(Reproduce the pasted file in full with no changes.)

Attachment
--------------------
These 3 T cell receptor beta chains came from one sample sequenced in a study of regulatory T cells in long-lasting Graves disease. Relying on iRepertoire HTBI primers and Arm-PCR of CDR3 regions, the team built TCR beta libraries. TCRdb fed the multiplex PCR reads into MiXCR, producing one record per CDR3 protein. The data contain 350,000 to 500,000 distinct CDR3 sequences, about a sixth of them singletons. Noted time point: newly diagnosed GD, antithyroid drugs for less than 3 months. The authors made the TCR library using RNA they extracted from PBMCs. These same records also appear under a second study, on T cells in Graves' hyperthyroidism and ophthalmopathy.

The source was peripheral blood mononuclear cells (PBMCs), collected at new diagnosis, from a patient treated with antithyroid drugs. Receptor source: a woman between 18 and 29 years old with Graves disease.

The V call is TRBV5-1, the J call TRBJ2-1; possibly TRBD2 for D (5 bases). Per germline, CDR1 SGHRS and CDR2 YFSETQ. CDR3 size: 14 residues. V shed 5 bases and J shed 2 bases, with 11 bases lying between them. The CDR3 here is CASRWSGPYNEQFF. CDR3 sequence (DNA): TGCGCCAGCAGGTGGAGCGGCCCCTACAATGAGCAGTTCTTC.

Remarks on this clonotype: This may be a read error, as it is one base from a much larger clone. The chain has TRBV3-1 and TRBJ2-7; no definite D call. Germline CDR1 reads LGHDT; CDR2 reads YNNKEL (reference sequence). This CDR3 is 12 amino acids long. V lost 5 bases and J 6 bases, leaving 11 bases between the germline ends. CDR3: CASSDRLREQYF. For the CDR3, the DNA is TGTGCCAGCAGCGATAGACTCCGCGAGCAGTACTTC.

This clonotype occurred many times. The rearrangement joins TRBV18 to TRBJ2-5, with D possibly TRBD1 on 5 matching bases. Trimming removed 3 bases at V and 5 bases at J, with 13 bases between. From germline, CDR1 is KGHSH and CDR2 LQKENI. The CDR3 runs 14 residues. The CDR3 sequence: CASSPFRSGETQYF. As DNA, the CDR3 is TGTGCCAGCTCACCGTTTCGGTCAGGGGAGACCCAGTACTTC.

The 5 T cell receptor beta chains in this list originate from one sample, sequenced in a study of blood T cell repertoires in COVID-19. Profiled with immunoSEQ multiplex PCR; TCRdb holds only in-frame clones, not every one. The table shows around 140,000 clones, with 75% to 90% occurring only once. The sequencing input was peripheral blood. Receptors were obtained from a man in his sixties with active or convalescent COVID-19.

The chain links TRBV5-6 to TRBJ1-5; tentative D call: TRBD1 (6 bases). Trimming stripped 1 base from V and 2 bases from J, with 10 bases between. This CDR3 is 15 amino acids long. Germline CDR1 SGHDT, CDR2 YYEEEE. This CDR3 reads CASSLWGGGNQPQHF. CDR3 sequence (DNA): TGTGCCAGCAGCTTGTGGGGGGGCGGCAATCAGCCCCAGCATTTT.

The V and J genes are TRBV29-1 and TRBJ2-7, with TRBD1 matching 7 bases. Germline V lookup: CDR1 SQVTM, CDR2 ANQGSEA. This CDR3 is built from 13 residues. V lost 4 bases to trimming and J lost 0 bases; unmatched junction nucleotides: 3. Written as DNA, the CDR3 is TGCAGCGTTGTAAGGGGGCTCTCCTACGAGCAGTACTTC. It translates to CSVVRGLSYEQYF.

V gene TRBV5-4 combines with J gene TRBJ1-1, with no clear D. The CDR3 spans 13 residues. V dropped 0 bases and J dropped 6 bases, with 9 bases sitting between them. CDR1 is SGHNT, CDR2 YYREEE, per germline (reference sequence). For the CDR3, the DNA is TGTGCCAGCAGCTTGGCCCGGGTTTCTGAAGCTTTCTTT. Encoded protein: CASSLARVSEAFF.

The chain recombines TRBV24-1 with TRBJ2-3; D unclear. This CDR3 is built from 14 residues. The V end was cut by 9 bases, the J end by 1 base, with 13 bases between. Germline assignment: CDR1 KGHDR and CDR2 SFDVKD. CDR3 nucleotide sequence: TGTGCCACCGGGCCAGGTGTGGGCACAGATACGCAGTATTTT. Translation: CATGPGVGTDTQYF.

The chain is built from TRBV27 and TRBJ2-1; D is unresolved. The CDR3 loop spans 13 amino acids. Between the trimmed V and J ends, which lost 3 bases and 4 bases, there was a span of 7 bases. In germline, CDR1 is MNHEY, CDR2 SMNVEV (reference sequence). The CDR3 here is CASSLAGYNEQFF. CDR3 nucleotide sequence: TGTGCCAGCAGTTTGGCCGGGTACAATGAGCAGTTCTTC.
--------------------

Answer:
These 3 T cell receptor beta chains came from one sample sequenced in a study of regulatory T cells in long-lasting Graves disease. Relying on iRepertoire HTBI primers and Arm-PCR of CDR3 regions, the team built TCR beta libraries. TCRdb fed the multiplex PCR reads into MiXCR, producing one record per CDR3 protein. The data contain 350,000 to 500,000 distinct CDR3 sequences, about a sixth of them singletons. Noted time point: newly diagnosed GD, antithyroid drugs for less than 3 months. The authors made the TCR library using RNA they extracted from PBMCs. These same records also appear under a second study, on T cells in Graves' hyperthyroidism and ophthalmopathy.

The source was peripheral blood mononuclear cells (PBMCs), collected at new diagnosis, from a patient treated with antithyroid drugs. Receptor source: a woman between 18 and 29 years old with Graves disease.

The V call is TRBV5-1, the J call TRBJ2-1; possibly TRBD2 for D (5 bases). Per germline, CDR1 SGHRS and CDR2 YFSETQ. CDR3 size: 14 residues. V shed 5 bases and J shed 2 bases, with 11 bases lying between them. The CDR3 here is CASRWSGPYNEQFF. CDR3 sequence (DNA): TGCGCCAGCAGGTGGAGCGGCCCCTACAATGAGCAGTTCTTC.

Remarks on this clonotype: This may be a read error, as it is one base from a much larger clone. The chain has TRBV3-1 and TRBJ2-7; no definite D call. Germline CDR1 reads LGHDT; CDR2 reads YNNKEL (reference sequence). This CDR3 is 12 amino acids long. V lost 5 bases and J 6 bases, leaving 11 bases between the germline ends. CDR3: CASSDRLREQYF. For the CDR3, the DNA is TGTGCCAGCAGCGATAGACTCCGCGAGCAGTACTTC.

This clonotype occurred many times. The rearrangement joins TRBV18 to TRBJ2-5, with D possibly TRBD1 on 5 matching bases. Trimming removed 3 bases at V and 5 bases at J, with 13 bases between. From germline, CDR1 is KGHSH and CDR2 LQKENI. The CDR3 runs 14 residues. The CDR3 sequence: CASSPFRSGETQYF. As DNA, the CDR3 is TGTGCCAGCTCACCGTTTCGGTCAGGGGAGACCCAGTACTTC.

The 5 T cell receptor beta chains in this list originate from one sample, sequenced in a study of blood T cell repertoires in COVID-19. Profiled with immunoSEQ multiplex PCR; TCRdb holds only in-frame clones, not every one. The table shows around 140,000 clones, with 75% to 90% occurring only once. The sequencing input was peripheral blood. Receptors were obtained from a man in his sixties with active or convalescent COVID-19.

The chain links TRBV5-6 to TRBJ1-5; tentative D call: TRBD1 (6 bases). Trimming stripped 1 base from V and 2 bases from J, with 10 bases between. This CDR3 is 15 amino acids long. Germline CDR1 SGHDT, CDR2 YYEEEE. This CDR3 reads CASSLWGGGNQPQHF. CDR3 sequence (DNA): TGTGCCAGCAGCTTGTGGGGGGGCGGCAATCAGCCCCAGCATTTT.

The V and J genes are TRBV29-1 and TRBJ2-7, with TRBD1 matching 7 bases. Germline V lookup: CDR1 SQVTM, CDR2 ANQGSEA. This CDR3 is built from 13 residues. V lost 4 bases to trimming and J lost 0 bases; unmatched junction nucleotides: 3. Written as DNA, the CDR3 is TGCAGCGTTGTAAGGGGGCTCTCCTACGAGCAGTACTTC. It translates to CSVVRGLSYEQYF.

V gene TRBV5-4 combines with J gene TRBJ1-1, with no clear D. The CDR3 spans 13 residues. V dropped 0 bases and J dropped 6 bases, with 9 bases sitting between them. CDR1 is SGHNT, CDR2 YYREEE, per germline (reference sequence). For the CDR3, the DNA is TGTGCCAGCAGCTTGGCCCGGGTTTCTGAAGCTTTCTTT. Encoded protein: CASSLARVSEAFF.

The chain recombines TRBV24-1 with TRBJ2-3; D unclear. This CDR3 is built from 14 residues. The V end was cut by 9 bases, the J end by 1 base, with 13 bases between. Germline assignment: CDR1 KGHDR and CDR2 SFDVKD. CDR3 nucleotide sequence: TGTGCCACCGGGCCAGGTGTGGGCACAGATACGCAGTATTTT. Translation: CATGPGVGTDTQYF.

The chain is built from TRBV27 and TRBJ2-1; D is unresolved. The CDR3 loop spans 13 amino acids. Between the trimmed V and J ends, which lost 3 bases and 4 bases, there was a span of 7 bases. In germline, CDR1 is MNHEY, CDR2 SMNVEV (reference sequence). The CDR3 here is CASSLAGYNEQFF. CDR3 nucleotide sequence: TGTGCCAGCAGTTTGGCCGGGTACAATGAGCAGTTCTTC.